The Corrigan name is synonymous with breeding Wicklow Cheviots. No surprise really, given this year will be Pat Corrigan’s 75th year exhibiting at the Wicklow Cheviot Sheep Owners Association’s premier sale in Blessington on 2 October.

At the mere age of 14, Pat’s talented eye for sheep was quickly identified as he walked his sheep into a field up by his school in Hollywood.

That same day, the sheep owners association was hosting a sale across the road and before Pat knew it, he had the yard of buyers looking at his 15 rams.

Pat said: “All the buyers left the sales yard and came to buy off me instead. I had 15 sheep and I sold them all at £15 apiece. After that, the sheep owners association made me join straight away.”

But what was it that made them want Corrigan’s sheep so much? Pat added: “They were different. They were good sheep, but they had great bone and wool and looked like rams.”

A lot has changed for Pat’s farming enterprise since then, with the flock now amounting to around 1,000 ewes roaming the Ballysax area of the Curragh.

These are all run commercially, with around 50 of the best rams then sold for breeding as hoggets.

It’s far from a one-man show now though, with Pat’s sons Andrew, Paddy and David, as well as grandson Patrick, all involved in some part alongside outside jobs.

Sheep shearing is also well embedded in the family history, with Pat a 13-time all-Ireland champion and both Andrew and Paddy also collecting titles. This legacy continues, as this week Patrick competes at Balmoral Show.

His son Andrew added: “Some people go to the pub, others go to bingo and others go to matches. We go to shearing competitions and have done all my life.”

Premier sale

In the 1960s and 1970s, exhibitors at the main sale were allowed up to 30 rams. However, this is now back to 10.

Numbers of breeders exhibiting has also reduced. There were at least 50 breeders at one time, but this now stands at around 25.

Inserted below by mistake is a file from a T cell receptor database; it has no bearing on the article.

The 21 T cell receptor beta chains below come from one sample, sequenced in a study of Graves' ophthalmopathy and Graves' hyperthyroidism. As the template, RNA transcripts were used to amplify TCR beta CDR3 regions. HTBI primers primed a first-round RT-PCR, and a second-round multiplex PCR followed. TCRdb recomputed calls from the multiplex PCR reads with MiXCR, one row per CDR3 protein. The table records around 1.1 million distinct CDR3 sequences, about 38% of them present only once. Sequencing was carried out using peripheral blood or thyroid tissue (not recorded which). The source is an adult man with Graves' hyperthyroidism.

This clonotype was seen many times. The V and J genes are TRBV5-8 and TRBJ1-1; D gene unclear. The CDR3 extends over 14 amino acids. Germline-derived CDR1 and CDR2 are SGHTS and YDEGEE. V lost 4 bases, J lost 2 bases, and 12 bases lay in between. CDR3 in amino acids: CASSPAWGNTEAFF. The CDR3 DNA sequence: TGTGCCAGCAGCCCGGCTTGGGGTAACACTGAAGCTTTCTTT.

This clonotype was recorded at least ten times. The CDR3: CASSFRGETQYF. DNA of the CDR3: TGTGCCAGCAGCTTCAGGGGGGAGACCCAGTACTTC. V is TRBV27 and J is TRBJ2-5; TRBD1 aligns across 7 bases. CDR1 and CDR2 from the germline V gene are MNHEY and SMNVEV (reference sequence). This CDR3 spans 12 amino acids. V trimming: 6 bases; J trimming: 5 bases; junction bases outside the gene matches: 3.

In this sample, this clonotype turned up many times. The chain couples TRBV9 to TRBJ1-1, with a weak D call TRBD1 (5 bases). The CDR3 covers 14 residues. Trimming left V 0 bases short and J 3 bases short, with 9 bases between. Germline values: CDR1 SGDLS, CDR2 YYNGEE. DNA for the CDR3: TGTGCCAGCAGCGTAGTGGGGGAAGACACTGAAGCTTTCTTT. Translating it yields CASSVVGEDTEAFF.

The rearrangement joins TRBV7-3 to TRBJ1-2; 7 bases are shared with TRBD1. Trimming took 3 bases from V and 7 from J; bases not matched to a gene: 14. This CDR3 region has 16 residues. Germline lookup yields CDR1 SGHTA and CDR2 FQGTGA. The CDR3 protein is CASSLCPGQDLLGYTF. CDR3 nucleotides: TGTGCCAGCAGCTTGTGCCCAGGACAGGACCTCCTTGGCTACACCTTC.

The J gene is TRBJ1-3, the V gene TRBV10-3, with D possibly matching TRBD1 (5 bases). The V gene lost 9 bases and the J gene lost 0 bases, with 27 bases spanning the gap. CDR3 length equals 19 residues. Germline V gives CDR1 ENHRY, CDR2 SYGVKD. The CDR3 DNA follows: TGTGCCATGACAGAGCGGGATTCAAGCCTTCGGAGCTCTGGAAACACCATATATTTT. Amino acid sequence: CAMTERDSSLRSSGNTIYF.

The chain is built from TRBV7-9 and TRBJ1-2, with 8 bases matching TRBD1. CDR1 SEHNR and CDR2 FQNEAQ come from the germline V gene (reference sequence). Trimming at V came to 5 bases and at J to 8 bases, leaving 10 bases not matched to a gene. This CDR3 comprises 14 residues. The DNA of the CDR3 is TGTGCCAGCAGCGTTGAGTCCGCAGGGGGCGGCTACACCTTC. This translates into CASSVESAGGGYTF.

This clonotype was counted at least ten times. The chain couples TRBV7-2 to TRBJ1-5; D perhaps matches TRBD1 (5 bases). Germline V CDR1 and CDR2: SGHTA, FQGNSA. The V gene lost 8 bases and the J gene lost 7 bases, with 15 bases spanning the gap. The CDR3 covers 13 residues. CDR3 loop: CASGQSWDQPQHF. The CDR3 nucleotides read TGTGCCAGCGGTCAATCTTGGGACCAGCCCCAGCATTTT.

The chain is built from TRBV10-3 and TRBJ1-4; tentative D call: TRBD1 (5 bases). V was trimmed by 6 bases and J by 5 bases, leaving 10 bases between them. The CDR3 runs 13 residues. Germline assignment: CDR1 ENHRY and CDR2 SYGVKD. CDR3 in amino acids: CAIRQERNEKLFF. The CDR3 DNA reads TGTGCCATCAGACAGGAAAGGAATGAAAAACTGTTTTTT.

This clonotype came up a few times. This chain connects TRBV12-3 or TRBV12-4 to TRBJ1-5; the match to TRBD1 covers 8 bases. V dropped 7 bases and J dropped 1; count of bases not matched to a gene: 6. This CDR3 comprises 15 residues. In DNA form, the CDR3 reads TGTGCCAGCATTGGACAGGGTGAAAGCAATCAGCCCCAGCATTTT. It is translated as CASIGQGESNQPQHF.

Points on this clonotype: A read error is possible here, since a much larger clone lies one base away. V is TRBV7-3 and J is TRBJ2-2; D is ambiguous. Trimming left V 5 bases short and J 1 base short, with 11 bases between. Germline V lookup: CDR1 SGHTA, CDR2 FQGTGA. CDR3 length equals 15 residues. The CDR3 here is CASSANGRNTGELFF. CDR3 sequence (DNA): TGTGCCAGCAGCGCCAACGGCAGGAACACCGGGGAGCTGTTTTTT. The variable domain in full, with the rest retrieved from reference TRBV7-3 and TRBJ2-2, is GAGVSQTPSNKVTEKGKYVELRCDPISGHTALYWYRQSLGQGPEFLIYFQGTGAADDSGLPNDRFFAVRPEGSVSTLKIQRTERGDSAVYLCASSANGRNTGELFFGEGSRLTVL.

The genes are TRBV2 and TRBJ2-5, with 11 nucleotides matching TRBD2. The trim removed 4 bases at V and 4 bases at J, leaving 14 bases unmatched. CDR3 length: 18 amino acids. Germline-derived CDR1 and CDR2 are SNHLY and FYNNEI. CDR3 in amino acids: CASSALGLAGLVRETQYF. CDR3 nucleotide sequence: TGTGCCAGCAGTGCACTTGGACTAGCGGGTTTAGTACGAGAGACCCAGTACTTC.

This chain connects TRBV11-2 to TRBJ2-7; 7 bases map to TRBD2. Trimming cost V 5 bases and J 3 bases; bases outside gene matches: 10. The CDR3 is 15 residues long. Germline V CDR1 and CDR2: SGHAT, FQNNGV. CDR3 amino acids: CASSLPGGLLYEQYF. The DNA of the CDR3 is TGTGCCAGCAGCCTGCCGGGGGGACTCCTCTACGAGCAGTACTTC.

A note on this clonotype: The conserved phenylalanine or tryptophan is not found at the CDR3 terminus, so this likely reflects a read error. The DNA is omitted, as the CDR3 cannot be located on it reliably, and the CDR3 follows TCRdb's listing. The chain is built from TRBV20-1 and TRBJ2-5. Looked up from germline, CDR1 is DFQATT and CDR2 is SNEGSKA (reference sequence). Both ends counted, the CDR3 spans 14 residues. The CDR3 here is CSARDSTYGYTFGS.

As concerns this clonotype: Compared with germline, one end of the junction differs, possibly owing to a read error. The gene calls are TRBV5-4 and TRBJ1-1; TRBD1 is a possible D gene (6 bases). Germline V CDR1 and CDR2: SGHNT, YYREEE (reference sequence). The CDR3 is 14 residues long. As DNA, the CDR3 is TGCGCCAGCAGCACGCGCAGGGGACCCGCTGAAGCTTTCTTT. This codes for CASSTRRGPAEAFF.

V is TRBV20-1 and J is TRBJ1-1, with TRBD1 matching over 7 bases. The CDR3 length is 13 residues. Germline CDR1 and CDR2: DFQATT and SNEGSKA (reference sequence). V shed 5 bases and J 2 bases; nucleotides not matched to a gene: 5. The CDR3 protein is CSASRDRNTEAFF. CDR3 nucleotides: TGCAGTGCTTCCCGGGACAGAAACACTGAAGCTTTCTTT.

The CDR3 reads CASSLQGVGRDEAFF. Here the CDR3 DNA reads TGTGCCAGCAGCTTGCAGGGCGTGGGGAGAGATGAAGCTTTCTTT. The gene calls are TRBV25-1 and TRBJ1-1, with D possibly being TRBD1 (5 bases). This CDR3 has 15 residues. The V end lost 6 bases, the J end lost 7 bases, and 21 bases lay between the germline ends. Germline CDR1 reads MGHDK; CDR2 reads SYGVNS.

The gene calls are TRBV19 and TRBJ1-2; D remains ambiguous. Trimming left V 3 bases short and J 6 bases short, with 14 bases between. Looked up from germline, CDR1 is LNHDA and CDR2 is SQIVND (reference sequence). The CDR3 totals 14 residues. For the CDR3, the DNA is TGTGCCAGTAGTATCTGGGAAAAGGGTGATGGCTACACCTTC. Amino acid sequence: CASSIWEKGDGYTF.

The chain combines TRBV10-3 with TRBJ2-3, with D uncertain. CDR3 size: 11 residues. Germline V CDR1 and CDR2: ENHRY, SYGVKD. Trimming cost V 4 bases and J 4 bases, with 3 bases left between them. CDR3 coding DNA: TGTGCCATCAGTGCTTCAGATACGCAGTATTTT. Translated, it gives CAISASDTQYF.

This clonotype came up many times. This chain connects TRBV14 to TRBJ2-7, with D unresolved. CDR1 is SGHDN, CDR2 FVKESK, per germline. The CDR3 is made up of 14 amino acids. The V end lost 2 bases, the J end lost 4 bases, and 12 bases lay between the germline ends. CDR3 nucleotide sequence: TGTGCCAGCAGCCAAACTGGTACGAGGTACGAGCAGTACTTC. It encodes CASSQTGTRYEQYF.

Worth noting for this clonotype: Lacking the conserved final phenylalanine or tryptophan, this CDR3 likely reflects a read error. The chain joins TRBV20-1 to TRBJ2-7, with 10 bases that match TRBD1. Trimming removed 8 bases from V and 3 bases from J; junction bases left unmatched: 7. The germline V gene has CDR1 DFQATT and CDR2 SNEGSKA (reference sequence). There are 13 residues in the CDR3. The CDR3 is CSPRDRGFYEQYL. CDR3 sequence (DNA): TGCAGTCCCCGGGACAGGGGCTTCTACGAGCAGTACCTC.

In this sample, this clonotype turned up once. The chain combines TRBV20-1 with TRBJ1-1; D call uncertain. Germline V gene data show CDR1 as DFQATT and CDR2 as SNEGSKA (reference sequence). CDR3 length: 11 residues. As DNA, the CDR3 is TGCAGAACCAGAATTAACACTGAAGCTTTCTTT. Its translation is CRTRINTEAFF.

This means that while Blessington will be the first stop, the Corrigans’ flock also regularly sells in Kenmare and Dowra later in October.

Pat said: “There has been ups and downs, as would be expected in all breeds, but I think that demand now is better than ever.

Pat Corrigan with the catalogues from the sales over 75 years. / Claire Nash

“The sheep have stayed the same, but the wool has got better, so there is always a man to breed the crossbred. Now, since rams are getting scarcer, it’s proving better for the breeder.”

In 1978, Pat headed to Scotland in search of new genetics, looking at North County Cheviots. He didn’t see the attraction though and never bought.

However, others did and he feels this didn’t do any favours for the breed. Instead, Pat has stuck to buying his stock rams at Irish sales.

This has stood to him well, as throughout the years he has claimed champion at the main premier sale on no less than seven occasions. While he may have won at several, he has invested in many champion rams too throughout the years.

He said: “You always have to keep buying. Most champions go very well at the sales, but at the end of the day the buyers are judges.”

When asked about the highlights through his 75-year career, two quickly come to mind.

“Along with the championships, one of the highlights was when a champion 10 years ago sold for €4,200. More importantly, that ram went on to breed four champions too.”

The second was in 1988 when Pat sold 15 hogget rams at a massive average of £750.

“They all haven’t been good years; on some days I’ve come home with half unsold,” he was quick to add.

However, perhaps the biggest achievement of all is that Corrigan sheep can be found in all corners of the country. So no matter what happens next, the genetics of the flock are firmly instilled in the Wicklow Cheviot breed for many years to come.